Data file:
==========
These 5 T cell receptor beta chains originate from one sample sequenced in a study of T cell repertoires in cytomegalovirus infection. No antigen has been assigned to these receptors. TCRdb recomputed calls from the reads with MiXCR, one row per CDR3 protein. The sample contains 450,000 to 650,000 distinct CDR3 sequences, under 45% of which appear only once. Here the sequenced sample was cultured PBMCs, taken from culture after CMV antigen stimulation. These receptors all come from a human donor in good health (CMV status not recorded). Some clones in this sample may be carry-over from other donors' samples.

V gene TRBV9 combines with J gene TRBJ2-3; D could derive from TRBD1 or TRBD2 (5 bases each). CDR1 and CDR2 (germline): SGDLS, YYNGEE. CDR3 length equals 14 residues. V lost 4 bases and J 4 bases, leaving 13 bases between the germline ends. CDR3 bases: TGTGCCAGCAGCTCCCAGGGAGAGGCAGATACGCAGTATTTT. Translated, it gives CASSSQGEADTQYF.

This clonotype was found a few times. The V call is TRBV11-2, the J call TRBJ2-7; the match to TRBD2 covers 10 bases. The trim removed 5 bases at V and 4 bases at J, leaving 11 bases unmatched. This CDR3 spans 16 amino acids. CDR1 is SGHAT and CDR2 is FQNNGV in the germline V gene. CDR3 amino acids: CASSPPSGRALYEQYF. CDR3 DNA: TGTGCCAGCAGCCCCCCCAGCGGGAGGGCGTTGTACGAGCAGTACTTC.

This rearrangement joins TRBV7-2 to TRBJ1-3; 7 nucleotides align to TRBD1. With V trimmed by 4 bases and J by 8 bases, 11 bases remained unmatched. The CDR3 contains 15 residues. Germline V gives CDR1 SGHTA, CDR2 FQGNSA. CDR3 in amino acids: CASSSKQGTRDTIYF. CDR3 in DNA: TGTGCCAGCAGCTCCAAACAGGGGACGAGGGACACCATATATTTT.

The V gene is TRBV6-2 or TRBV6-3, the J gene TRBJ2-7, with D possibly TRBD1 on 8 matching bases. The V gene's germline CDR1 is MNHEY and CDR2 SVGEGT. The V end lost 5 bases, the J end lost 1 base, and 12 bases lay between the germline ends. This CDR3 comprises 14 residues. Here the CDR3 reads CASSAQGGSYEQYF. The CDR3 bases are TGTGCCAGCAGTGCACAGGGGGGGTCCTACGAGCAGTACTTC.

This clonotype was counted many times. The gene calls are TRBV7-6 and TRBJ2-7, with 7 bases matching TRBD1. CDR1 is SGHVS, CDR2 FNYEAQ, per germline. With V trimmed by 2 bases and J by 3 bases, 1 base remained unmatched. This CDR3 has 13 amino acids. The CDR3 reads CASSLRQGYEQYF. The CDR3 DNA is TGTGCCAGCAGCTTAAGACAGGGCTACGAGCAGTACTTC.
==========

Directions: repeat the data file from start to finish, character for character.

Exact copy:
These 5 T cell receptor beta chains originate from one sample sequenced in a study of T cell repertoires in cytomegalovirus infection. No antigen has been assigned to these receptors. TCRdb recomputed calls from the reads with MiXCR, one row per CDR3 protein. The sample contains 450,000 to 650,000 distinct CDR3 sequences, under 45% of which appear only once. Here the sequenced sample was cultured PBMCs, taken from culture after CMV antigen stimulation. These receptors all come from a human donor in good health (CMV status not recorded). Some clones in this sample may be carry-over from other donors' samples.

V gene TRBV9 combines with J gene TRBJ2-3; D could derive from TRBD1 or TRBD2 (5 bases each). CDR1 and CDR2 (germline): SGDLS, YYNGEE. CDR3 length equals 14 residues. V lost 4 bases and J 4 bases, leaving 13 bases between the germline ends. CDR3 bases: TGTGCCAGCAGCTCCCAGGGAGAGGCAGATACGCAGTATTTT. Translated, it gives CASSSQGEADTQYF.

This clonotype was found a few times. The V call is TRBV11-2, the J call TRBJ2-7; the match to TRBD2 covers 10 bases. The trim removed 5 bases at V and 4 bases at J, leaving 11 bases unmatched. This CDR3 spans 16 amino acids. CDR1 is SGHAT and CDR2 is FQNNGV in the germline V gene. CDR3 amino acids: CASSPPSGRALYEQYF. CDR3 DNA: TGTGCCAGCAGCCCCCCCAGCGGGAGGGCGTTGTACGAGCAGTACTTC.

This rearrangement joins TRBV7-2 to TRBJ1-3; 7 nucleotides align to TRBD1. With V trimmed by 4 bases and J by 8 bases, 11 bases remained unmatched. The CDR3 contains 15 residues. Germline V gives CDR1 SGHTA, CDR2 FQGNSA. CDR3 in amino acids: CASSSKQGTRDTIYF. CDR3 in DNA: TGTGCCAGCAGCTCCAAACAGGGGACGAGGGACACCATATATTTT.

The V gene is TRBV6-2 or TRBV6-3, the J gene TRBJ2-7, with D possibly TRBD1 on 8 matching bases. The V gene's germline CDR1 is MNHEY and CDR2 SVGEGT. The V end lost 5 bases, the J end lost 1 base, and 12 bases lay between the germline ends. This CDR3 comprises 14 residues. Here the CDR3 reads CASSAQGGSYEQYF. The CDR3 bases are TGTGCCAGCAGTGCACAGGGGGGGTCCTACGAGCAGTACTTC.

This clonotype was counted many times. The gene calls are TRBV7-6 and TRBJ2-7, with 7 bases matching TRBD1. CDR1 is SGHVS, CDR2 FNYEAQ, per germline. With V trimmed by 2 bases and J by 3 bases, 1 base remained unmatched. This CDR3 has 13 amino acids. The CDR3 reads CASSLRQGYEQYF. The CDR3 DNA is TGTGCCAGCAGCTTAAGACAGGGCTACGAGCAGTACTTC.